Dir. Filip Chalatsis (2006)
A group of criminals kidnap a woman for ransom, hoping for a big payday. Unfortunately, they discover that crime doesn’t pay.
Brutal is from director Filip Chalatsis, and is a Greek horror film. This, by itself, was interesting to me, because I can’t for the life of me think of another Greek horror film I’ve ever seen. I love horror from all over the world, and foreign horror is intensely fascinating in its social commentary and brutally disturbing in its nihilistic and existential content. But Greece cinema is not something I’m especially familiar with. As a matter of fact, I think the only Greek film I’ve ever seen was Dogtooth (which is absolutely astounding, and is a must-watch on any Disturbing Movie Fan List). So, hey, I’m down. I’m all for expanding my film horizons, and if Greece is making good horror now too, then I’m all for it.
Yeah. They’re not. At least not if this film was any indication. Literally nothing of interest happens in the first 15 minutes of the movie. Static camera shots, hazy effects added in to hide the poor production quality. Every shot had a weird filter over it, which certainly could be of interest if you’re shooting an art house film, but there’s no artistic merit to this film whatsoever. The director uses jump cuts to seemingly distract from the mundanity of what is actually appearing on screen. Amateurish is too kind a word to describe this film making.
The film is about a group of kidnappers who are not very good at kidnapping. They snatch a rich man’s daughter, hoping to make off with a hefty ransom. Shortly thereafter, they start offing each other, with jealousy and paranoia winning the day. The dialog is boring and monotonous, and it feels more like a drama through probably 90 perfect of its runtime. It is very script heavy, or so you’d think. Apparently, there was very little actual script involved. The actors were gathered together, given the basis for what the individual scene they were shooting was about, and then just kinda ran with it. Unfortunately, everyone involved here seem to be a bit of a rambler, as I kept being distracted from the nothing that was happening in the plot by the nothing that was happening with the dialog.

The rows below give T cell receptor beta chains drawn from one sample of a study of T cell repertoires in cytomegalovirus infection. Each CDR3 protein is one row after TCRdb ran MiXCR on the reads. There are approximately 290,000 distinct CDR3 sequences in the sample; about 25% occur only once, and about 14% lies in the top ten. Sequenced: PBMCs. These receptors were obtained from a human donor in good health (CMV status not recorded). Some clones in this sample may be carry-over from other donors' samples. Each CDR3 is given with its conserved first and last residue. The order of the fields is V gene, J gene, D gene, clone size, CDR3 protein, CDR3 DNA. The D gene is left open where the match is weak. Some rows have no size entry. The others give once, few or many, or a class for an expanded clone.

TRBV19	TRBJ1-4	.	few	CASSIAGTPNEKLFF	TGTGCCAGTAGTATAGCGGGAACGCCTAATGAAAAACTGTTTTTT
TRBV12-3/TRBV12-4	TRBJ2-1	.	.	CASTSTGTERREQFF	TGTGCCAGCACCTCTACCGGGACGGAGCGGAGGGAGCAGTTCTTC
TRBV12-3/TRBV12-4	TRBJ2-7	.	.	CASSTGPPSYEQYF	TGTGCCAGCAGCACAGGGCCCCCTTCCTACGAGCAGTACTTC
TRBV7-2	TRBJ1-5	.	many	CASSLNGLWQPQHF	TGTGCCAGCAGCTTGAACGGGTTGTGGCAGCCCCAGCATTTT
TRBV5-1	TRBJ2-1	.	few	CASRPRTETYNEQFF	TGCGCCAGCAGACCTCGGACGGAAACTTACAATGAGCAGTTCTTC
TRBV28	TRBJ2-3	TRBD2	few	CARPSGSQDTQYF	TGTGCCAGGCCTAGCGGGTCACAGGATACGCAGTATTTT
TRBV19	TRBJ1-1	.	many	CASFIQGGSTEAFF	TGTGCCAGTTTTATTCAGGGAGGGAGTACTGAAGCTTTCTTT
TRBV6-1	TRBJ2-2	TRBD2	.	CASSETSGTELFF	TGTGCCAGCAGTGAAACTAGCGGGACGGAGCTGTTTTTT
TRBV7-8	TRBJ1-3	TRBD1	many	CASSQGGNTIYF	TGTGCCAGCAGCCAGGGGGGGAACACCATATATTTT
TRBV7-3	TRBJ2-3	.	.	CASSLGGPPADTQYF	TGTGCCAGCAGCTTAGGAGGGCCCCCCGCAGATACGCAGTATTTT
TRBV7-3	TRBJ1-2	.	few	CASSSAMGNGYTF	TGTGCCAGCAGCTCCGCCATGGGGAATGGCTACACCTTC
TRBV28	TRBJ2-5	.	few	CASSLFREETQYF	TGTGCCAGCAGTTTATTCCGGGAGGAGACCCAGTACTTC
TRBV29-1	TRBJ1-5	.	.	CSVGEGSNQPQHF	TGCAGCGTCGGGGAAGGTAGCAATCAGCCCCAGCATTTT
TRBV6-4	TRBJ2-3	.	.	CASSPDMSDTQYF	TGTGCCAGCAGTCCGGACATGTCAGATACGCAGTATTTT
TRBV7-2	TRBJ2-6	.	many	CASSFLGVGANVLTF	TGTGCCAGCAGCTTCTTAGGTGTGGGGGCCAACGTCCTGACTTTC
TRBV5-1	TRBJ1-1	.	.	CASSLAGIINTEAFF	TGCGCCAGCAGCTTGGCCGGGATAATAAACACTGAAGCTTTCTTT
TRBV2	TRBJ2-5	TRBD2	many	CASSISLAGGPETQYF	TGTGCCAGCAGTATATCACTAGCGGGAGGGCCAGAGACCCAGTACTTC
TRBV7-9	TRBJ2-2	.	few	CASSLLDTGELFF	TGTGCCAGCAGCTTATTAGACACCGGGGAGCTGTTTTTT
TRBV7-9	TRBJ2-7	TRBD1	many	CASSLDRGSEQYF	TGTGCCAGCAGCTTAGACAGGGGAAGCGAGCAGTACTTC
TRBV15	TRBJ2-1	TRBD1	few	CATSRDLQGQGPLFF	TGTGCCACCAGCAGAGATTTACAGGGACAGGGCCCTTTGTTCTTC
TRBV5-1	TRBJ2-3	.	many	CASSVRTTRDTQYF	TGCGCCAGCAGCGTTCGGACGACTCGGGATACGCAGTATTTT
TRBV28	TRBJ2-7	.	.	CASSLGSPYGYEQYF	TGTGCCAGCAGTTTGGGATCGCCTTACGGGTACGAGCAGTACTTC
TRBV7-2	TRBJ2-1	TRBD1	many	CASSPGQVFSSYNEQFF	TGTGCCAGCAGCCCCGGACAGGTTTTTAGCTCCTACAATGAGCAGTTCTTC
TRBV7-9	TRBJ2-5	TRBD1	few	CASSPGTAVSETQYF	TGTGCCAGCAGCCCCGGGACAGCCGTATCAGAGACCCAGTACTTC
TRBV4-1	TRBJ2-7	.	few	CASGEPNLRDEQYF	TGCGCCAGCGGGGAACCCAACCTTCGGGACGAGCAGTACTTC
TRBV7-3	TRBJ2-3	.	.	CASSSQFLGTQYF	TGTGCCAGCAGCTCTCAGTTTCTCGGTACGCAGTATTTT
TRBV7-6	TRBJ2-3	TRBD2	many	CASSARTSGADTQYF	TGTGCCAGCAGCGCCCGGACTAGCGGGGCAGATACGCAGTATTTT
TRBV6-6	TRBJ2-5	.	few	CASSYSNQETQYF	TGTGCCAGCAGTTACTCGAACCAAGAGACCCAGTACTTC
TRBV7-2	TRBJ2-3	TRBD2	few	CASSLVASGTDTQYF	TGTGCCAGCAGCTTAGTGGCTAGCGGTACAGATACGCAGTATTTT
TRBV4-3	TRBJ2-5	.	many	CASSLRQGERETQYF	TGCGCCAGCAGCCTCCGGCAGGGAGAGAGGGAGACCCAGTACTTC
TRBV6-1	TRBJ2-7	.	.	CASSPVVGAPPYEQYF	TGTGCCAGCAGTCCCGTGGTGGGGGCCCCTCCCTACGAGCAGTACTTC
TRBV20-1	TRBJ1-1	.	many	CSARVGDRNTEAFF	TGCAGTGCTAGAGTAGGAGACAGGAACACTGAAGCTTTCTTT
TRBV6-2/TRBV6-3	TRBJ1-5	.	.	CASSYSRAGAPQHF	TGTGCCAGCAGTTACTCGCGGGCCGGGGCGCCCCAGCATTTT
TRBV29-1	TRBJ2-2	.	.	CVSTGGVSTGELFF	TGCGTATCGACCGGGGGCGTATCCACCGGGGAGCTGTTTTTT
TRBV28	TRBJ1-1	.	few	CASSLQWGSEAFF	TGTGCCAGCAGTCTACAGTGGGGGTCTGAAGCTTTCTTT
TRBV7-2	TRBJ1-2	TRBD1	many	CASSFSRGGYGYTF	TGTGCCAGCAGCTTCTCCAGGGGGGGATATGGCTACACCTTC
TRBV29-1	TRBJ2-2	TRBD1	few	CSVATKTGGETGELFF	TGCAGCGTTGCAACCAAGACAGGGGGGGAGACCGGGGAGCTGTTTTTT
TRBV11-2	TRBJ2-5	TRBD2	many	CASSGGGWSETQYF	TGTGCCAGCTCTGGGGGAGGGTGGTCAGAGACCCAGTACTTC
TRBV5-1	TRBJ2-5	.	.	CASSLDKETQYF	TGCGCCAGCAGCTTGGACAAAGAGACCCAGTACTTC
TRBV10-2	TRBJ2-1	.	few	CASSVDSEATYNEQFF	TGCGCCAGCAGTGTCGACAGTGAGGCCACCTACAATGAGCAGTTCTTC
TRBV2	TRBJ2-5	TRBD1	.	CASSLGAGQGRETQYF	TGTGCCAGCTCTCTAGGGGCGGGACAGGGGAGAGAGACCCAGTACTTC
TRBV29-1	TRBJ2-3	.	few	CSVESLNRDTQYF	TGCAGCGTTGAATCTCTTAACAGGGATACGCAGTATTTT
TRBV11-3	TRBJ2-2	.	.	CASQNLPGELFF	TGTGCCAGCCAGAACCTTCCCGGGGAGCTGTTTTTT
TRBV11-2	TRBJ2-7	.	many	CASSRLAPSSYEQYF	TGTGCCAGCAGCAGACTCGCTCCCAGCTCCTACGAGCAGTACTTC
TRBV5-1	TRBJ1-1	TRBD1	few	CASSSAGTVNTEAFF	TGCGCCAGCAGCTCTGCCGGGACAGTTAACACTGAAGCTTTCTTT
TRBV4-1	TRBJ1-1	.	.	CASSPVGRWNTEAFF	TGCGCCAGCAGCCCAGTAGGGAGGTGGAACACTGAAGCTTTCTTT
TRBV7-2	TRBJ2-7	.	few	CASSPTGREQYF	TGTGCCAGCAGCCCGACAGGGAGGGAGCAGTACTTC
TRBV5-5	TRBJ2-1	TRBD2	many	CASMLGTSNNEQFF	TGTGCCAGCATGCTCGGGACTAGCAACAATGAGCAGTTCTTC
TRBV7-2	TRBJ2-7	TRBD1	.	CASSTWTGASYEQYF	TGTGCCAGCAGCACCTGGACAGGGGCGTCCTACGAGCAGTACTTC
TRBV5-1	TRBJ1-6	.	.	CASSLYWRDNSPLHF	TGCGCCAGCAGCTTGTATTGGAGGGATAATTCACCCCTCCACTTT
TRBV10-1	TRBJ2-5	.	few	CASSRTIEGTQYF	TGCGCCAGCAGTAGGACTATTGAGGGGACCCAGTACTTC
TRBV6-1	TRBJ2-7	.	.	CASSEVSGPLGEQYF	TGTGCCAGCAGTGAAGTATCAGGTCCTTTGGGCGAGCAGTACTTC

The film is shot in a found footage style through a lot of the movie, with handheld cameras providing what little bit of artistic integrity that is to be found in the film. It is, essentially, a smash cut of a bunch of different scenes filmed at different times. Shot on one camcorder with little to no added lighting, the director wanted things to appear as real as possible, generally not telling the actors what was going to happen before it actually went down. While this can be an effective way to keep your crew in the dark, generating real surprise and actual emotion from the actors, it can also result in a jumbled mess of a film that keeps the audience in the dark as well. It’s really a poor film, and while I hesitate to come across so harshly, I can honestly say that Chalatsis probably would’ve been better off had he not bothered to make this one at all. I know that I would’ve been better off had I not watched it.
After looking to see what else Chalatsis has made, I realized that he also directed a short film I reviewed a while back called Sick, under the name Filip Halo. It became clear that this film is just a full-length version of that one, which was actually more interesting than this film in that it involved typical horror elements like zombies and madmen. In that short, a woman was kidnapped and held in a room with people intent on causing her to harm, eventually escaping and delivering her nasty boyfriend to them instead. While that film certainly wasn’t anything to write home about, Chalatsis took that premise, which sounds promising, and made this film about the very same plotline.
Unfortunately, his skills as a director are really more suited for the 13 minute runtime of the previous film. It’s really difficult to extend a boring plot too much father and keep your audience. Perhaps he should’ve viewed this as more of a sequel, because this one would’ve been much more adequately titled Suck.